How’s that for the mantra of someone who really, really, really likes peanut butter?
Who is that nut for peanuts? It’s me. That’s my mantra. I repeat it frequently. I’m not kidding.
People, I am kidding. (I wouldn’t give my child up for adoption on account of a peanut allergy… I’d just love it less than its siblings;)
You might have gathered by this point that a) I am heartless and b) I love peanut butter. Let me qualify that statement. I love processed, supermarket, lots-of-added-sugar-and-salt peanut butter. The stuff I was never allowed to have as a kid. You see, we were an all-natural peanut butter family; ours came from the Herb and Spice, ladled into a plastic container from big vats at the back of the shop with puddles of oil glistening on top. It tasted okay, but oh, how I longed for the smooth, stiff spread that came from the Kraft jar with the cuddly teddy bear and the bright green top!
As soon as I became an adult, I revolted. Never again has natural peanut butter darkened my door. (I actually have to import my preferred brand from Canada because British peanut butter doesn’t have an appropriately silky texture.) While you may balk at my childish preference, processed PB does have its uses for bakers. While I think perfectly good baking results can be achieved with both – Baking Bites offers a good discussion of the differences – sometimes processed really is called for in the sweet kitchen. Try making homemade Reese peanut butter cups with natural PB and you will be sorely disappointed!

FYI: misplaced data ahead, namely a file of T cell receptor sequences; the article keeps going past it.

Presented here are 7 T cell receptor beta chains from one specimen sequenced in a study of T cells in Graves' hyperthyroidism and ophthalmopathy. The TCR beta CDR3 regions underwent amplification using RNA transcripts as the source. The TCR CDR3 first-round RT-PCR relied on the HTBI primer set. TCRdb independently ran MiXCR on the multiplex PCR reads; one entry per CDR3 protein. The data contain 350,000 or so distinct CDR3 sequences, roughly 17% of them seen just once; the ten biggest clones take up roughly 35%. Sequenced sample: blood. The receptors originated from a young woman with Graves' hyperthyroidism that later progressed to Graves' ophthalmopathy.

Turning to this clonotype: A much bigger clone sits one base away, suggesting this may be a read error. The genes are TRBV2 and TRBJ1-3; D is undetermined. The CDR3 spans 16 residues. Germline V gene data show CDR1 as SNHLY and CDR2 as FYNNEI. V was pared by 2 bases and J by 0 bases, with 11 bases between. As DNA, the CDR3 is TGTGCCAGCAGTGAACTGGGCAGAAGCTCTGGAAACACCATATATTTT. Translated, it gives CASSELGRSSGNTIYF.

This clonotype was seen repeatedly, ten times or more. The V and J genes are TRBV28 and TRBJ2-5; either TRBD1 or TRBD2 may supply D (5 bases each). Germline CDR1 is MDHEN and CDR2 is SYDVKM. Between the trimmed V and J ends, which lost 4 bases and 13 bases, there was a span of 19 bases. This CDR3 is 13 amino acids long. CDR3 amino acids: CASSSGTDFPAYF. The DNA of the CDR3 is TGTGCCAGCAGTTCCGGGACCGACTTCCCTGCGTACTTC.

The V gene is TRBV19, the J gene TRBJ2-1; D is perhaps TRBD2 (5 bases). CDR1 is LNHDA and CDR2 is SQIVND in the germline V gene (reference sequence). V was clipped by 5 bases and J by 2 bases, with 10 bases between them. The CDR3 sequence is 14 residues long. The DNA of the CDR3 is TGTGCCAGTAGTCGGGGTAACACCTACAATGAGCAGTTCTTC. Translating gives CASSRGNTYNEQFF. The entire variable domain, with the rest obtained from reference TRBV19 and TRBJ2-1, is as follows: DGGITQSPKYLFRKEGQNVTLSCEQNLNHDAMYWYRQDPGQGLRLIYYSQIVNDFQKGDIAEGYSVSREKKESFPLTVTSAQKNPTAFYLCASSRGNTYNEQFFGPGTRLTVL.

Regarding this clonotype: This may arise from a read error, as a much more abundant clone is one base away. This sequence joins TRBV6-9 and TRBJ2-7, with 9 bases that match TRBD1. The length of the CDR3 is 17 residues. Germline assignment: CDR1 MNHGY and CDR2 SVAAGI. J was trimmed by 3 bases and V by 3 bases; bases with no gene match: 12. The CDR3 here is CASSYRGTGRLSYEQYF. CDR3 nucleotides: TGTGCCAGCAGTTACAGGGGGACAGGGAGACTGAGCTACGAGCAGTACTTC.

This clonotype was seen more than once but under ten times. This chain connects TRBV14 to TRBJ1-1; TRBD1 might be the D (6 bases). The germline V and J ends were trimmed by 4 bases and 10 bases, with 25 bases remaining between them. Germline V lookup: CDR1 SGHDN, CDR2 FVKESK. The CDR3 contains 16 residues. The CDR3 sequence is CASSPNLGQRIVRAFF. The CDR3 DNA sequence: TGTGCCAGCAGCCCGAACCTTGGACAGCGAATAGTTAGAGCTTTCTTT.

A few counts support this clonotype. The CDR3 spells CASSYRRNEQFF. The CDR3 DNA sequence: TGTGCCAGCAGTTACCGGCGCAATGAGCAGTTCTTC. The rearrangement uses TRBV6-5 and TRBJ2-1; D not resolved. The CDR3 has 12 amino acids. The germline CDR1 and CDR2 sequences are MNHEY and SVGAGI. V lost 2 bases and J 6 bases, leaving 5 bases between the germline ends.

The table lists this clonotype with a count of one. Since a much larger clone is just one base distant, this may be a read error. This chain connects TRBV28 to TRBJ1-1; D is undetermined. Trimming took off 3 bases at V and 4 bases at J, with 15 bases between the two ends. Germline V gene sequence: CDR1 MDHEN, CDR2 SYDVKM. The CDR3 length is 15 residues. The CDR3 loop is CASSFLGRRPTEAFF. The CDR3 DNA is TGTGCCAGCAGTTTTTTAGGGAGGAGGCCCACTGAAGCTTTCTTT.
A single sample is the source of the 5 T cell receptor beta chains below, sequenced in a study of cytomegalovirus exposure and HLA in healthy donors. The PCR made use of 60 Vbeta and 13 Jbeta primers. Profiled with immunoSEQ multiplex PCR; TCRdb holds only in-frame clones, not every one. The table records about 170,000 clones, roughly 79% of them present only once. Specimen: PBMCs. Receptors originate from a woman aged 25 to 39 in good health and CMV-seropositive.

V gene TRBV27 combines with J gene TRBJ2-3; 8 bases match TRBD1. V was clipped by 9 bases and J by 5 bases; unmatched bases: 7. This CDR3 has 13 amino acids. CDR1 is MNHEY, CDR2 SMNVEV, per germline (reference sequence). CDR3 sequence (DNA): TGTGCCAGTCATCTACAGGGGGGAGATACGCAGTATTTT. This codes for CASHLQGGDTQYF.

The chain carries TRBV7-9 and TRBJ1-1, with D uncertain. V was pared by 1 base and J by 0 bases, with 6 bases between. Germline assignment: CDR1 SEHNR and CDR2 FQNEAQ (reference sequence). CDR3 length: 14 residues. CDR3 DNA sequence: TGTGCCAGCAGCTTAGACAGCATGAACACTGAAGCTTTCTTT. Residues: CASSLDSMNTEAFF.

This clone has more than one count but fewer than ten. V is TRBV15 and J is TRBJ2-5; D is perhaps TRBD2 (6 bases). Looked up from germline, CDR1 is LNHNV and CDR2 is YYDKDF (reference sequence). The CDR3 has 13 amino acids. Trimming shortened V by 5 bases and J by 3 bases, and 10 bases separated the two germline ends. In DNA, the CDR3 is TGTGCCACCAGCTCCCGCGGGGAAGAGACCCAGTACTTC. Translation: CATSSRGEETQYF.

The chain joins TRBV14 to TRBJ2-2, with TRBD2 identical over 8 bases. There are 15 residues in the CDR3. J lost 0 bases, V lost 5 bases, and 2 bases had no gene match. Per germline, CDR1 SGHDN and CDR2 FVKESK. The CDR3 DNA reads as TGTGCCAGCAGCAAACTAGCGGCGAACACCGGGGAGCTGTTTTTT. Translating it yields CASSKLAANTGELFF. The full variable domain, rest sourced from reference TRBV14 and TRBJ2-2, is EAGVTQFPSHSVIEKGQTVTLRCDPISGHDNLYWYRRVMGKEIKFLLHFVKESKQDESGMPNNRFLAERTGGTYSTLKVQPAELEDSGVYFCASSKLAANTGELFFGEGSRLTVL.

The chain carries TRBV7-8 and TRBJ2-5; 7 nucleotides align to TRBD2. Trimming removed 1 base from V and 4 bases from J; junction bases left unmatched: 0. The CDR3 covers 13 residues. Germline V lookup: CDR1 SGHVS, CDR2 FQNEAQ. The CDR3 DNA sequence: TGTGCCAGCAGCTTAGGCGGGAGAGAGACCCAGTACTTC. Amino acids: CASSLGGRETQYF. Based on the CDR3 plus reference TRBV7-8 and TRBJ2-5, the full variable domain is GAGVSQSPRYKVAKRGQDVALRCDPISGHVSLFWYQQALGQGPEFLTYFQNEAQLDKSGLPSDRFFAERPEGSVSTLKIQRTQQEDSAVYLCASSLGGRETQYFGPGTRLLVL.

Peanut butter cookies are a good example of something I like best when made with the 'fake' stuff. I was browsing The Kitchn last week when I saw these cookies – a recipe which the author said eventually won her her husband. I was especially taken with how chewy they looked, a quality that is best achieved with processed PB.
First, I should say that these cookies aren’t going to win me any husbands around here. Edward hates nuts. With this wedge between us, it’s a wonder the relationship has progressed this far. Not only do I never get to eat my favourite peanut noodles, but on the rare occasion I bake something containing nuts, he gets a slightly hurt, somewhat offended, ever so unimpressed look on his face, like it’s a personal affront to him. So really, I suppose it wouldn’t matter if my child couldn’t eat peanuts; I’m already in a kind of nutless prison.
But for those of us who can and do eat peanut butter, cookies are a lovely way to ingest it, don’t you think? And these cookies are good. Maybe not husband winning, but good. They have many qualities to admire, particularly their soft, squishy texture; too many peanut butter cookies are hard and a little on the dry side. The one improvement I would make is a stronger peanut flavour. I would definitely make these again but next time I’d experiment with a larger quantity of peanut butter.
In the meantime, I have a lot of cookies to eat. No one else around here is going to help me.
Husband Winning Peanut Butter Cookies from The Kitchn
Note on the recipe: I followed this recipe to the letter. My one suggestion would be to increase the baking time by at least 3 minutes if you are making the suggested size of cookie. My centres were highly undercooked and I ended up putting them back in the oven to bake a few minutes longer. They still turned out moist and chewy.